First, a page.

The face of substance abuse and addiction is rapidly changing.
“Legal highs” are becoming increasingly common, with the same dangerous side effects as illicit street drugs, reports the Wall Street Journal. Last year alone, the number of recognized legal psychoactive substances doubled in Europe. Powders, pills, salts– you name it and they are being invented under the radar and sold, clandestinely, on the internet.
It’s the latest development in a perilous up hill battle for lawmakers, addiction specialists, and public health officials. With legal substances composed of chemical compounds similar to marijuana, cocaine, and ecstasy, the same addictive battle rages for those that use. The complexity of addiction recovery for mental health professionals who treat them, however, is more complex.
With the changes in addictive substances and overall substance abuse on the rise the field of addiction recovery must rise to the occasion to adapt and meet the needs of the community through effective measures … measures that will fail unless they are imbued with the values of humanistic psychology.
The great William James contributed a great deal to the field of addition recovery. Most notably, he is known for his profound influence and intellectual contribution to the Alcoholics Anonymous (AA) movement, and subsequent 12-step programs. Among many contributions, James developed the idea that alcohol dependency and other forms of addictions were treatable by converting the psychological conditions of “brooding and depression” and helplessness and powerlessness through a surrendering of self into more transformative capacities. Among his contributions, James consistently affirmed religious experiences as a positive life giving force for human beings.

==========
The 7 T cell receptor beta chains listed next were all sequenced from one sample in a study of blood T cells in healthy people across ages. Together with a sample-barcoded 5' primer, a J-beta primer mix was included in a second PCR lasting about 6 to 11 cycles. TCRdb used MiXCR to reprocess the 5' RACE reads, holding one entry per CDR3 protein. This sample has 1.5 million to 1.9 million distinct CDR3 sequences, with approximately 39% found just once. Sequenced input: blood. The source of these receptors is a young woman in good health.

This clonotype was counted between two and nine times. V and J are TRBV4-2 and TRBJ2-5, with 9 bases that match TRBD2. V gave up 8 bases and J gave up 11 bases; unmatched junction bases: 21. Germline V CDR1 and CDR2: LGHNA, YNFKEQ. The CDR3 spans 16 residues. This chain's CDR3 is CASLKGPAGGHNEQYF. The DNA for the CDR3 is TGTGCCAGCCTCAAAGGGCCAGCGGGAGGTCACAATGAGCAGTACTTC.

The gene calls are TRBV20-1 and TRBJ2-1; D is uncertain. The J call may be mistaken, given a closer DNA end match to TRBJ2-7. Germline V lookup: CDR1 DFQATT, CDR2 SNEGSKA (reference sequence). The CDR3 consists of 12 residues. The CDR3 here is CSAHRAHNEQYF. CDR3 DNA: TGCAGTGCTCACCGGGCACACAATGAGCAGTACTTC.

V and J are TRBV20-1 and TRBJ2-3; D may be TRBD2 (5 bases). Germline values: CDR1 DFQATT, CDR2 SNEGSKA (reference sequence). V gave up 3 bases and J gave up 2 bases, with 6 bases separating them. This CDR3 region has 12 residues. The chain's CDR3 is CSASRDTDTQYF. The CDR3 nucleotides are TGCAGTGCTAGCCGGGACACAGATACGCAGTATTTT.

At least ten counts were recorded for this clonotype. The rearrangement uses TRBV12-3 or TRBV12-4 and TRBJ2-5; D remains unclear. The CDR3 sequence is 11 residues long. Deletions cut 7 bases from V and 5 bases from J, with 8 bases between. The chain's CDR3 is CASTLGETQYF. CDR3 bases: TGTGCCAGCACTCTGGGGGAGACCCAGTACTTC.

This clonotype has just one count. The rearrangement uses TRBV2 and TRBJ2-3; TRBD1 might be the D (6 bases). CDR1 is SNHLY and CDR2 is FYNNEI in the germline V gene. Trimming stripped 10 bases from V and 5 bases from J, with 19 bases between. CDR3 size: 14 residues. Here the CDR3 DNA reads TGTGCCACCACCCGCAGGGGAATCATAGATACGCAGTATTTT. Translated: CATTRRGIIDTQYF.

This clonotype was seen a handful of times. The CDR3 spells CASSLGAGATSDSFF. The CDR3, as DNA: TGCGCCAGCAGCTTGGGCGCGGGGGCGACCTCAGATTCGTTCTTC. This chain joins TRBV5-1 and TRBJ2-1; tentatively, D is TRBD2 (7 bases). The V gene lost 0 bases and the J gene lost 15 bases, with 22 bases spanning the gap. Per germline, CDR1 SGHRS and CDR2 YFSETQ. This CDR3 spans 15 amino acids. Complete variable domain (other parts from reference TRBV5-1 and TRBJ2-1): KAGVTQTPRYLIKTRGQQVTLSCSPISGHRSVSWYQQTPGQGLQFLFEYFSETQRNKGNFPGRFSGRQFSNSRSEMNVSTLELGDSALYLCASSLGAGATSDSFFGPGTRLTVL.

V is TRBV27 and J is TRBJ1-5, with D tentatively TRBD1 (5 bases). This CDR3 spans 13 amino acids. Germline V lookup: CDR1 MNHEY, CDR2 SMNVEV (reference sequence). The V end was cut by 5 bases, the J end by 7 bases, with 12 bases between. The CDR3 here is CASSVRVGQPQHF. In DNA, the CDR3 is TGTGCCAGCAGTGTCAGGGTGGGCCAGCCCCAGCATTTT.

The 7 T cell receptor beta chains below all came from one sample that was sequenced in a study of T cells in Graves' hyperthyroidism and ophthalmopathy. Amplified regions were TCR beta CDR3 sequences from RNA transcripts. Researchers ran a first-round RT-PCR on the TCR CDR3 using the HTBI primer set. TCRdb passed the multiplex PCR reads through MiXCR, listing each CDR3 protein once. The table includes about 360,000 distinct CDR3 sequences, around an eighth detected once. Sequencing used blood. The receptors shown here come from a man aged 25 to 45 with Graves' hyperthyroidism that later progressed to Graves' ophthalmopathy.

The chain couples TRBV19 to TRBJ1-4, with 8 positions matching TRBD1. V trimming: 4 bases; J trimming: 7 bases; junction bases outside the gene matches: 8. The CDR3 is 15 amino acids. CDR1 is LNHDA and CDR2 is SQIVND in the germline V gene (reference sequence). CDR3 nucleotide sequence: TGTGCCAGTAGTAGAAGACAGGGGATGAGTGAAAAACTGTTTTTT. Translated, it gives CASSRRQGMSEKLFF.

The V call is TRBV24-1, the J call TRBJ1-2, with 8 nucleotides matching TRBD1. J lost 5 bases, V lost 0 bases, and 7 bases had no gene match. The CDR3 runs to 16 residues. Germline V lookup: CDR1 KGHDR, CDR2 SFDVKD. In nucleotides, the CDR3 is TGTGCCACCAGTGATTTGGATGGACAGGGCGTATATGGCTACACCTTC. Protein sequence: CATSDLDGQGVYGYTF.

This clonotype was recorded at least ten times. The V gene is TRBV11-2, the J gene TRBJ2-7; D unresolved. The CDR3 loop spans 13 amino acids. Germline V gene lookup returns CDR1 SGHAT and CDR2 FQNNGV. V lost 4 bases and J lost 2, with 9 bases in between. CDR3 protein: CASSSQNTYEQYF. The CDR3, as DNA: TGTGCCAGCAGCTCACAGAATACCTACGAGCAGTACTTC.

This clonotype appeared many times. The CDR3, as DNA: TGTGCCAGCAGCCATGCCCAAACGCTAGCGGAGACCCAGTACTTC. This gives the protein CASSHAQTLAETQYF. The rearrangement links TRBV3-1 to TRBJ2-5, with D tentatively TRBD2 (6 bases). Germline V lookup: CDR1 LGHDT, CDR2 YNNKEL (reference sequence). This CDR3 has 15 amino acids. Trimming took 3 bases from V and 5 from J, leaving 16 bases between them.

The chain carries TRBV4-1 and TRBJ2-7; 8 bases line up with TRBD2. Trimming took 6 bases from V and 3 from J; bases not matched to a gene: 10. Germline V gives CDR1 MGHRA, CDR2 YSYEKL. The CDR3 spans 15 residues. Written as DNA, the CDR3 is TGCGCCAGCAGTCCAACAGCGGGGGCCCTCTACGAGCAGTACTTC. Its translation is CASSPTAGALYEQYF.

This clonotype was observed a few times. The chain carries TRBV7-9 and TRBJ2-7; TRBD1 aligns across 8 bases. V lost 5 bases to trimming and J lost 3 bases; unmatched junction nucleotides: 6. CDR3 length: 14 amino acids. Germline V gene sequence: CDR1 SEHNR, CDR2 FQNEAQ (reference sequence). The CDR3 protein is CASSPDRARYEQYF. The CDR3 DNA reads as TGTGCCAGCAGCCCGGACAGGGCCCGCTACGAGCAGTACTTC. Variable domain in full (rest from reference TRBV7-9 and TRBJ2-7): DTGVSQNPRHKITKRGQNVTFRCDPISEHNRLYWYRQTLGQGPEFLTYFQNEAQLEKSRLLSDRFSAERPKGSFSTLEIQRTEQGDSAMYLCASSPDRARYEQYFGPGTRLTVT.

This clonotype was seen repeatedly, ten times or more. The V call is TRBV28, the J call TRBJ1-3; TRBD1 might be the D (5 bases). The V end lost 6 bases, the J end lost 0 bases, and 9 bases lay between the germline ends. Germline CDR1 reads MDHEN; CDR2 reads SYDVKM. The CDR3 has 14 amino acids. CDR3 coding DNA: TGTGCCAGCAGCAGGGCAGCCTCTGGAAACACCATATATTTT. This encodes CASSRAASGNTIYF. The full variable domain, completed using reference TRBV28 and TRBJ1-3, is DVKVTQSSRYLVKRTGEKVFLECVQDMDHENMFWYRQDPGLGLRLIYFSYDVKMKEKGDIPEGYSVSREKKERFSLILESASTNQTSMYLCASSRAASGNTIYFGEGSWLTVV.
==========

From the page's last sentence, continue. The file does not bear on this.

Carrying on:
Paradoxically, today the movement of Alcoholics Anonymous and other 12-step addiction recovery programs has strayed far from William James’ original intents. In the Journal of Humanistic Psychology, Tony Bevacqua and Edward Hoffman weigh in on the current state of affairs in the field of addiction recovery; more specifically 12-step programs.
Bevacqua and Hoffman emphasize the need for Alcoholics Anonymous (AA) and all other 12-step programs to be “reappraised” to meet the changing needs of substance abuse and to begin again more closely aligned with the humanistic philosophies of William James.
Here’s what they suggest:
1) A more comprehensive approach to the treatment of substance abuse emphasizing a positive perspective. This would happen by recovery programs embracing the perspective that all people have a healthy mind and temperament by nature. As a result of this, those in recovery would be seen as capable of creativity, autonomy, and self-determination. This approach would move the current treatment paradigm from the perspective of the “sick-minded” flawed temperament to a “health mind” temperament; leaving room for “peak experiences” in the midst of addiction recovery.
2) A change in the theoretical philosophy that postulates recovery resulting from a change in an addicted person’s “sick-minded” temperaments through “nadir-experiences” of desolation. Moving toward “self-transformation” as a constructive model that sees the inherent value and dignity of the person in recovery providing the necessary environmental conditions of empathy, and unconditional positive regard needed for any psychological or lifestyles transformations..
James himself noted, “Human beings, by changing the inner attitudes of their minds, can change the outer aspects of their lives.”
If the field of addiction recovery is to meet the needs of the “grey zone” of substance abuse in the twenty-first century, it must go back to its humanistic roots. William James and humanistic psychology are starting points to help the field move toward a more humanized person-centered system of recovery.
— Liz Schreiber